Genomics + Health

Large-scale genomic studies in millions of individuals have identified thousands of genetic variants that increase the risk of disease, thus opening the door for novel drug targets, better identification of high-risk patients, and personalized treatments. The genomics revolution in medicine has been particularly fruitful for rare genetic disorders (typically caused by mutations in one gene), where genomic data is routinely used for diagnosis and treatment planning. To unlock the potential of genomic medicine for all patients, health systems focus on biobanks, which directly link thousands of multi-omics data to the electronic medical records (EMR) of every patient in the system, thus enabling the integration of genomics in medical decision. For example, the Institute of Precision Health at UCLA is collecting genome-wide genomic data for more than 150,000 patients, out of about 5 million with EMR.  There are many similar efforts at our peer institutions.  The management and analysis of such multi-layered data have the potential of transforming medicine, but it comes with many unique computational and statistical challenges. 

The Department of Computational Medicine is developing computational methods for combining genomic and health system data in order to apply genomics to patient care. Computational medicine faculty collaborate with physicians from various clinical departments at UCLA (e.g., Pediatrics, Psychiatry) to develop novel computational methods to improve patient outcomes.  Through collaborations, these methods can be applied to genomic and health record data at other institutions.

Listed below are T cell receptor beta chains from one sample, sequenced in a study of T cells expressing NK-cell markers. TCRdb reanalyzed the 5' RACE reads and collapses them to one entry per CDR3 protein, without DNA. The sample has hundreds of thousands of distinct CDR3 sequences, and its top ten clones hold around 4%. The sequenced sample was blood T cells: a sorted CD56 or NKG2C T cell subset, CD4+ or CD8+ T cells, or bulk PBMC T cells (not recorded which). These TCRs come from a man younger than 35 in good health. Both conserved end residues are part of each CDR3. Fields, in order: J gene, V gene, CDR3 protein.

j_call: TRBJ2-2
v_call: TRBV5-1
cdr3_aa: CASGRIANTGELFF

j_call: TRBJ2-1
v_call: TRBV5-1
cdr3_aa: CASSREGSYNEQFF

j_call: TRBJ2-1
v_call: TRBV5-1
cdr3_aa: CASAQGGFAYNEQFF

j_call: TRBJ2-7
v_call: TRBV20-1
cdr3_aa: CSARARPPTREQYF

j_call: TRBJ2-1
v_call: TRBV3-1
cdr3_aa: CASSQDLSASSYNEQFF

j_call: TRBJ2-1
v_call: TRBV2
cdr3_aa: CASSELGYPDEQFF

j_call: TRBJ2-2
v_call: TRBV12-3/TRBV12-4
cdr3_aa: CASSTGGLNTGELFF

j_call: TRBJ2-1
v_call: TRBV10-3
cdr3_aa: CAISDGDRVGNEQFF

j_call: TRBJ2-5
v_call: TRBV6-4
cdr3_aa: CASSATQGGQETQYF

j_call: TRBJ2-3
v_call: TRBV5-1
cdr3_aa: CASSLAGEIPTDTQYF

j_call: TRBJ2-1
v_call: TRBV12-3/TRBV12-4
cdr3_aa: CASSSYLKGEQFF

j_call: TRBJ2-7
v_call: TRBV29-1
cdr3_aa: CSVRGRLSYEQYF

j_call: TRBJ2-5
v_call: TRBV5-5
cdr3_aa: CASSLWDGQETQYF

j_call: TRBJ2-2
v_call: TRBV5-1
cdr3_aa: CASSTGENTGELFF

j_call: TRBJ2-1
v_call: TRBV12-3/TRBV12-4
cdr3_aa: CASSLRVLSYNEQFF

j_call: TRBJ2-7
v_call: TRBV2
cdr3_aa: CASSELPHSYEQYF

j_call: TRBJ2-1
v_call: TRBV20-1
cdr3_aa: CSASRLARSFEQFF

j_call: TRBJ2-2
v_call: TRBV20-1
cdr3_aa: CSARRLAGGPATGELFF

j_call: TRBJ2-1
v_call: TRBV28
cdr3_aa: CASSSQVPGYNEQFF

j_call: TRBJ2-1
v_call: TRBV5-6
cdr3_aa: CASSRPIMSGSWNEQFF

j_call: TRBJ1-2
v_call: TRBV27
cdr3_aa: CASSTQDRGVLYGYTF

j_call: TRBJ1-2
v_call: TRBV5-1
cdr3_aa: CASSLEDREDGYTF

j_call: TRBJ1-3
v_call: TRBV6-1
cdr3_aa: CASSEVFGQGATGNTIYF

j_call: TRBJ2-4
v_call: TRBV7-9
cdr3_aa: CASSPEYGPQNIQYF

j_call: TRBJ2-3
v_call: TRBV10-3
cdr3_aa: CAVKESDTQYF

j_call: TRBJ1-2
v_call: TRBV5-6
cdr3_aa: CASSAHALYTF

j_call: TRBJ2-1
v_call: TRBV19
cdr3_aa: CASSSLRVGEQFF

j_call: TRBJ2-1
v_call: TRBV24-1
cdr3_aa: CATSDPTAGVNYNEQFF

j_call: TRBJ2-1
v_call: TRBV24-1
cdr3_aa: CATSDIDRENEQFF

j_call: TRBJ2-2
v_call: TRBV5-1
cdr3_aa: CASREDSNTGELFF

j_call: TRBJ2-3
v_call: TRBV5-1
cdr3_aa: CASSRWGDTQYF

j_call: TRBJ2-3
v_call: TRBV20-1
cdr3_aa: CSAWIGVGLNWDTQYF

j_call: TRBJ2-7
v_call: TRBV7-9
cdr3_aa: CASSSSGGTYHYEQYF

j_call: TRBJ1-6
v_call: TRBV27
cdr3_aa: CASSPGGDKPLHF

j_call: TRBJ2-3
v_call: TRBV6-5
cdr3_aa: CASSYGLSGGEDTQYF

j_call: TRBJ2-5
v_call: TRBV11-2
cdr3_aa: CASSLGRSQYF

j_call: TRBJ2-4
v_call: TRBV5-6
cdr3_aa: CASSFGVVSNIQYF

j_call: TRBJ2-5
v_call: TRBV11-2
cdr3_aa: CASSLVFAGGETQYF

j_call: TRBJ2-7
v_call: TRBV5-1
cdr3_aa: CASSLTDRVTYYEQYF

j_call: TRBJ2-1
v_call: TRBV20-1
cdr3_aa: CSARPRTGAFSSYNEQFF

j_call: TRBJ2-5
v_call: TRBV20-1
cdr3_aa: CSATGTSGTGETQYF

Pilot project:

In collaboration with the Pediatrics Department and the California Center for Rare Diseases at UCLA, faculty from Genomics + Health successfully built an EMR score to identify undiagnosed Common Variable Immune Deficiency (CVID) patients. Adult patients with CVID, a collection of over 30+ genetic diseases of B-cell memory, can linger for years in pulmonary, gastro-intestinal, or rheumatology clinics receiving symptomatic care but lacking a definitive genetic diagnosis. The extra cost in delaying the start of proper treatments can often cost the system an extra $50K each year, but more importantly, late identification of CVID can be devastating to patients and result in severe debilitation and/or death. The EMR score combines ICD codes with laboratory values to accurately predict patients suspected for CVID. Building on the success of this pilot, faculty in the Genomics + Health together with collaborators at UCLA and at other biobanks are applying similar principles to other diseases to uncover high-risk patients.